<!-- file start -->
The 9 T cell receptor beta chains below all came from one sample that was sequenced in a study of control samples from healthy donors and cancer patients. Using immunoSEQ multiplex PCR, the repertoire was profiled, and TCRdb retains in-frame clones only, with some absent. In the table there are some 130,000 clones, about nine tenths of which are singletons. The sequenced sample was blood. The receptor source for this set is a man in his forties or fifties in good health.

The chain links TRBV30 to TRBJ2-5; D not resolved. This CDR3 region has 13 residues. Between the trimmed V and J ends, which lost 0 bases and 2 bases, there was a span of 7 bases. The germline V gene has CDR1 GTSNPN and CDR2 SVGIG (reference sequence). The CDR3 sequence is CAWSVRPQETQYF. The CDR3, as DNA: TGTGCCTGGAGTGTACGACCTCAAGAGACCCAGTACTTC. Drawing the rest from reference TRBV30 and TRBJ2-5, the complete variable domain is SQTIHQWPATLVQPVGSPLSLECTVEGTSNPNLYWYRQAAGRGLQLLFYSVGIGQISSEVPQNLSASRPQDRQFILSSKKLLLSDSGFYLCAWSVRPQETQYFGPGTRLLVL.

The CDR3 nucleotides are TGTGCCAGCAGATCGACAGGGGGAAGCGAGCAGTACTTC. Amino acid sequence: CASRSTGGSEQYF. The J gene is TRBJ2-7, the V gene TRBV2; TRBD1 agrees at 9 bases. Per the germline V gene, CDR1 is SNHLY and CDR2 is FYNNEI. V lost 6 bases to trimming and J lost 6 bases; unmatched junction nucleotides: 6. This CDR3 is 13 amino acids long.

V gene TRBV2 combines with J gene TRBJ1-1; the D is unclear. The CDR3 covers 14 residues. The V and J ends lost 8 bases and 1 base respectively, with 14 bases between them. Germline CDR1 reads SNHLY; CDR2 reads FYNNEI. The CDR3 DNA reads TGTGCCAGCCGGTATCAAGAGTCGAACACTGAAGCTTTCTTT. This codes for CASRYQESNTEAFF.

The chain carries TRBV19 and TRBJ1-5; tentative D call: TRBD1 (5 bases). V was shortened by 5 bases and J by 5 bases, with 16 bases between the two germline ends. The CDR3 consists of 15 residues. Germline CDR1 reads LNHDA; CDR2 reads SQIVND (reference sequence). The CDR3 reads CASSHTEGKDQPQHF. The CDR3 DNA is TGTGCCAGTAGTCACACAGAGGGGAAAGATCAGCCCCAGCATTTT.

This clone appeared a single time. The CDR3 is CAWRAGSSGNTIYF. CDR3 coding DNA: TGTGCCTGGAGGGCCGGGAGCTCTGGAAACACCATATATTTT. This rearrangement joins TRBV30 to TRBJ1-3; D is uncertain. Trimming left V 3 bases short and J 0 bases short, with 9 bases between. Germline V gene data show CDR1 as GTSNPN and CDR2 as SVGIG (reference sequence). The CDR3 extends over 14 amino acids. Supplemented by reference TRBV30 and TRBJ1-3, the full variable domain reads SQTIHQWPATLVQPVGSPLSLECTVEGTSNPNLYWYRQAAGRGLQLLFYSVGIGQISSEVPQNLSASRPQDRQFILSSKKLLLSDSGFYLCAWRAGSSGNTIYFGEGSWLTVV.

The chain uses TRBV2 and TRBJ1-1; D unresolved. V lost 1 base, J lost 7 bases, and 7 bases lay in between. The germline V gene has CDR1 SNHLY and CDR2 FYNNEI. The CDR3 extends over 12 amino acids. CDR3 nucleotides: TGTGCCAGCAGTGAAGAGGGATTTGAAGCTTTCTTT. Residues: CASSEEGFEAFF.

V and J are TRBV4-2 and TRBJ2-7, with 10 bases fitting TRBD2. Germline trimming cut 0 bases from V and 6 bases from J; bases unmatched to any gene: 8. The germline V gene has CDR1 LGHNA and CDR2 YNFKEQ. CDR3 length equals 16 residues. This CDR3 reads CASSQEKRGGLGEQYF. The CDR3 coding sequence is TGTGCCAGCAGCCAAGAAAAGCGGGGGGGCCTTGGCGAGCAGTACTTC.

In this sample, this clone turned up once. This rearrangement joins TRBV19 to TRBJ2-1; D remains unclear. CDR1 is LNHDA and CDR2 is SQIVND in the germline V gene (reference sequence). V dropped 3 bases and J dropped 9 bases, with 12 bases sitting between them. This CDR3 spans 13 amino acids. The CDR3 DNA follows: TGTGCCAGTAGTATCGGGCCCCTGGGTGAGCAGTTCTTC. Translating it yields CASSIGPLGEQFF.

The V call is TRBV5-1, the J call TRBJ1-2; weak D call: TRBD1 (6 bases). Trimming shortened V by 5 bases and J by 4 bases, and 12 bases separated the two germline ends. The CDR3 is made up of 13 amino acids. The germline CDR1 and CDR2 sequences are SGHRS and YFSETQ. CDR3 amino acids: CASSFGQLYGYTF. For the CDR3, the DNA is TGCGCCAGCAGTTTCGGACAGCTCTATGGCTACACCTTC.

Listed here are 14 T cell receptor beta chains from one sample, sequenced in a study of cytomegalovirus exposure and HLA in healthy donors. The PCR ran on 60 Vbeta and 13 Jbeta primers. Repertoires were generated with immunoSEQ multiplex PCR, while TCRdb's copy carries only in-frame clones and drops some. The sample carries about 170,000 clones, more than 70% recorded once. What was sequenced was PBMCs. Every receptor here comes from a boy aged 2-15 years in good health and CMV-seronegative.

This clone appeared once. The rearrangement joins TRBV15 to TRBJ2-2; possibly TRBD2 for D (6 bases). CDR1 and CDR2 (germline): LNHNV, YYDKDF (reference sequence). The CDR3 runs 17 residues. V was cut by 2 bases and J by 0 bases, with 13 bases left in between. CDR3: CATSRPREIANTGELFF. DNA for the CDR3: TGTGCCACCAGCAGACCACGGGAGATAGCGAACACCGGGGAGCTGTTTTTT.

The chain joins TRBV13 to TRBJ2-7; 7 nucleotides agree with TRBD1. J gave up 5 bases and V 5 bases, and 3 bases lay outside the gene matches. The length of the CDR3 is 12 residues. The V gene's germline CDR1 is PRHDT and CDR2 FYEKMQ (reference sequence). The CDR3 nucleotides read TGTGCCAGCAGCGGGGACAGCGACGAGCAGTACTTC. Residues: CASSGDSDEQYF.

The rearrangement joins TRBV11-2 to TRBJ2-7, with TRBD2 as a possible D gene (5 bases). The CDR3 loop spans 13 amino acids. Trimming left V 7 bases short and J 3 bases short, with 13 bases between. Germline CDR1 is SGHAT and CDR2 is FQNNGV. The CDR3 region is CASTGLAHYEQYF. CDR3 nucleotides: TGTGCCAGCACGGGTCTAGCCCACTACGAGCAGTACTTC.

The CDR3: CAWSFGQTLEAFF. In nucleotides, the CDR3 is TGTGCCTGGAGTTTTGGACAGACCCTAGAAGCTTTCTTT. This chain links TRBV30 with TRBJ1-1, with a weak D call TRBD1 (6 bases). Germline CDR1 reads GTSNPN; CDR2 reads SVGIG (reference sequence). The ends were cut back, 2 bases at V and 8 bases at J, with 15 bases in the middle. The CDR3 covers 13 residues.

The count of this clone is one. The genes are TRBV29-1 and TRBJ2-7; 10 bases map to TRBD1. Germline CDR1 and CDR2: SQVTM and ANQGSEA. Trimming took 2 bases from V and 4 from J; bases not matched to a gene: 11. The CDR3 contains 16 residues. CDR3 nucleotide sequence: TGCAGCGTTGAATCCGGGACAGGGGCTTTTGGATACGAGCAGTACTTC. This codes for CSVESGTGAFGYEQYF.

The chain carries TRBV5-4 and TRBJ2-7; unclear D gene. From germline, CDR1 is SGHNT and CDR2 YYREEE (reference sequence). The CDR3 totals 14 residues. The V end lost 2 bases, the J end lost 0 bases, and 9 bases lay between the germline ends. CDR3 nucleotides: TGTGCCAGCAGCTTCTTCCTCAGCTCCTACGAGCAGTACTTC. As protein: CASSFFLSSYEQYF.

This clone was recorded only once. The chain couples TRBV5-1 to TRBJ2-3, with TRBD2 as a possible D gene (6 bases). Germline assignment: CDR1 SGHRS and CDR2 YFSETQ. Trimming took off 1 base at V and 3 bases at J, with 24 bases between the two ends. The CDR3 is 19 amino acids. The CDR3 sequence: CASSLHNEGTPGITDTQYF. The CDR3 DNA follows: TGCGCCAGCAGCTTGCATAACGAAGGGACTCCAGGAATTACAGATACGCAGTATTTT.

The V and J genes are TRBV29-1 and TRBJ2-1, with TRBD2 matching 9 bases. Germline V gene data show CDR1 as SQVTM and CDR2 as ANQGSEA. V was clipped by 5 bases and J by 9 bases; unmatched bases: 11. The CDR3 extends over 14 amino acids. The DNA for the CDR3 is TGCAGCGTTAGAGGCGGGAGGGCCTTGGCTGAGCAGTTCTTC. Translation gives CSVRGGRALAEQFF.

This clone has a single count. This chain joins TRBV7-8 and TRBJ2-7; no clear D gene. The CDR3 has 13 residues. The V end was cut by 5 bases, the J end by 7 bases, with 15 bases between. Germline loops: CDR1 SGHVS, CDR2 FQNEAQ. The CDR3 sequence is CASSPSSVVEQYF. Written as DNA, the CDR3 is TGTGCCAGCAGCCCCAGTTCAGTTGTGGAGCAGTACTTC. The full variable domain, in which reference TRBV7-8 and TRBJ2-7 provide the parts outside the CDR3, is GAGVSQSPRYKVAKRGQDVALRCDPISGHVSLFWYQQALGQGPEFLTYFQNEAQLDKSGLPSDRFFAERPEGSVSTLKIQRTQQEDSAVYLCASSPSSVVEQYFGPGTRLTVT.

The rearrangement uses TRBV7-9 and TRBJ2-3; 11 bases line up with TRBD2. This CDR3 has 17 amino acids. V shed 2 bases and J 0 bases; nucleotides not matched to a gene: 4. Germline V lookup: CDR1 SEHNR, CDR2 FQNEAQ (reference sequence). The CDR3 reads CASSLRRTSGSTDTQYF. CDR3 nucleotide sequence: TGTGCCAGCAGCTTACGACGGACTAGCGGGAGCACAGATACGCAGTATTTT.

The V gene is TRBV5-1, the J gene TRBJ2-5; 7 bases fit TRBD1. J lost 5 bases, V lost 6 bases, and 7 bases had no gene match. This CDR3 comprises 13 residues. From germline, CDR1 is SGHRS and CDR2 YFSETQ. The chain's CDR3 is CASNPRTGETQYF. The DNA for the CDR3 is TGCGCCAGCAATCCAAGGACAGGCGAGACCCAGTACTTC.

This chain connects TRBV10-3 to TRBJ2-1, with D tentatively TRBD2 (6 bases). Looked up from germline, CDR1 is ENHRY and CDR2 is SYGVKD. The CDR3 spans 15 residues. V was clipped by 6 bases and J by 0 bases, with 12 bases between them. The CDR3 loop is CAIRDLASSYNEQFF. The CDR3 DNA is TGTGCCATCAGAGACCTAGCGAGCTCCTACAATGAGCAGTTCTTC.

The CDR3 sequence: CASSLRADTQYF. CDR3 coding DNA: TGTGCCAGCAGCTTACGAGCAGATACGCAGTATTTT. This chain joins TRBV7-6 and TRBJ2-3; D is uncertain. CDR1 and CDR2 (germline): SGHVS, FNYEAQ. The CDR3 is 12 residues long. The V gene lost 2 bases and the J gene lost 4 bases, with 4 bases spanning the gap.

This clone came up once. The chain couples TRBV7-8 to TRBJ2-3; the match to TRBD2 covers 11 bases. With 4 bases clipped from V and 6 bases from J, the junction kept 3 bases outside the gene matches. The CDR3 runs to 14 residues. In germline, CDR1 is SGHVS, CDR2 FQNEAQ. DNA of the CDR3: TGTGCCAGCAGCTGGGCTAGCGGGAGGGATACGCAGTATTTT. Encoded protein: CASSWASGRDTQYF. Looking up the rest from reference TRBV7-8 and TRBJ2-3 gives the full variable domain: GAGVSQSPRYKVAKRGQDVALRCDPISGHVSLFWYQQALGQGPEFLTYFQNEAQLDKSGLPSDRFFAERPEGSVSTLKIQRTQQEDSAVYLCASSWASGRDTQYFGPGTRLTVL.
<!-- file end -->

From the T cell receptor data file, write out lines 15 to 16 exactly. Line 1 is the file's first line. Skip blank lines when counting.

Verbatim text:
The CDR3: CAWSFGQTLEAFF. In nucleotides, the CDR3 is TGTGCCTGGAGTTTTGGACAGACCCTAGAAGCTTTCTTT. This chain links TRBV30 with TRBJ1-1, with a weak D call TRBD1 (6 bases). Germline CDR1 reads GTSNPN; CDR2 reads SVGIG (reference sequence). The ends were cut back, 2 bases at V and 8 bases at J, with 15 bases in the middle. The CDR3 covers 13 residues.

The count of this clone is one. The genes are TRBV29-1 and TRBJ2-7; 10 bases map to TRBD1. Germline CDR1 and CDR2: SQVTM and ANQGSEA. Trimming took 2 bases from V and 4 from J; bases not matched to a gene: 11. The CDR3 contains 16 residues. CDR3 nucleotide sequence: TGCAGCGTTGAATCCGGGACAGGGGCTTTTGGATACGAGCAGTACTTC. This codes for CSVESGTGAFGYEQYF.